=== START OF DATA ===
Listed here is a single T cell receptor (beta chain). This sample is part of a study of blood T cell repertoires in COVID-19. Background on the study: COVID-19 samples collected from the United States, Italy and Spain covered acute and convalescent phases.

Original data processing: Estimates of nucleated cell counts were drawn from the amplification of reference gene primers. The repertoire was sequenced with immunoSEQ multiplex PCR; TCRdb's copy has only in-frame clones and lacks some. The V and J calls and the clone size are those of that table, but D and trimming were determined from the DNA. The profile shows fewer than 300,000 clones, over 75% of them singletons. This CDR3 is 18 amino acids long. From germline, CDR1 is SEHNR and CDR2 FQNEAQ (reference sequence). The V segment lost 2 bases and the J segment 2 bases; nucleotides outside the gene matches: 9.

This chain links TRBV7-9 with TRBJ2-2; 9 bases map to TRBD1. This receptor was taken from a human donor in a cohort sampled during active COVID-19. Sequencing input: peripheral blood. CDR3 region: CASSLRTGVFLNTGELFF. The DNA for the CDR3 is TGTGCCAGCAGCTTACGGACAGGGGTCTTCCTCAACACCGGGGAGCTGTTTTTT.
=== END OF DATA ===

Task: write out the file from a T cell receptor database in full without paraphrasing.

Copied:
Listed here is a single T cell receptor (beta chain). This sample is part of a study of blood T cell repertoires in COVID-19. Background on the study: COVID-19 samples collected from the United States, Italy and Spain covered acute and convalescent phases.

Original data processing: Estimates of nucleated cell counts were drawn from the amplification of reference gene primers. The repertoire was sequenced with immunoSEQ multiplex PCR; TCRdb's copy has only in-frame clones and lacks some. The V and J calls and the clone size are those of that table, but D and trimming were determined from the DNA. The profile shows fewer than 300,000 clones, over 75% of them singletons. This CDR3 is 18 amino acids long. From germline, CDR1 is SEHNR and CDR2 FQNEAQ (reference sequence). The V segment lost 2 bases and the J segment 2 bases; nucleotides outside the gene matches: 9.

This chain links TRBV7-9 with TRBJ2-2; 9 bases map to TRBD1. This receptor was taken from a human donor in a cohort sampled during active COVID-19. Sequencing input: peripheral blood. CDR3 region: CASSLRTGVFLNTGELFF. The DNA for the CDR3 is TGTGCCAGCAGCTTACGGACAGGGGTCTTCCTCAACACCGGGGAGCTGTTTTTT.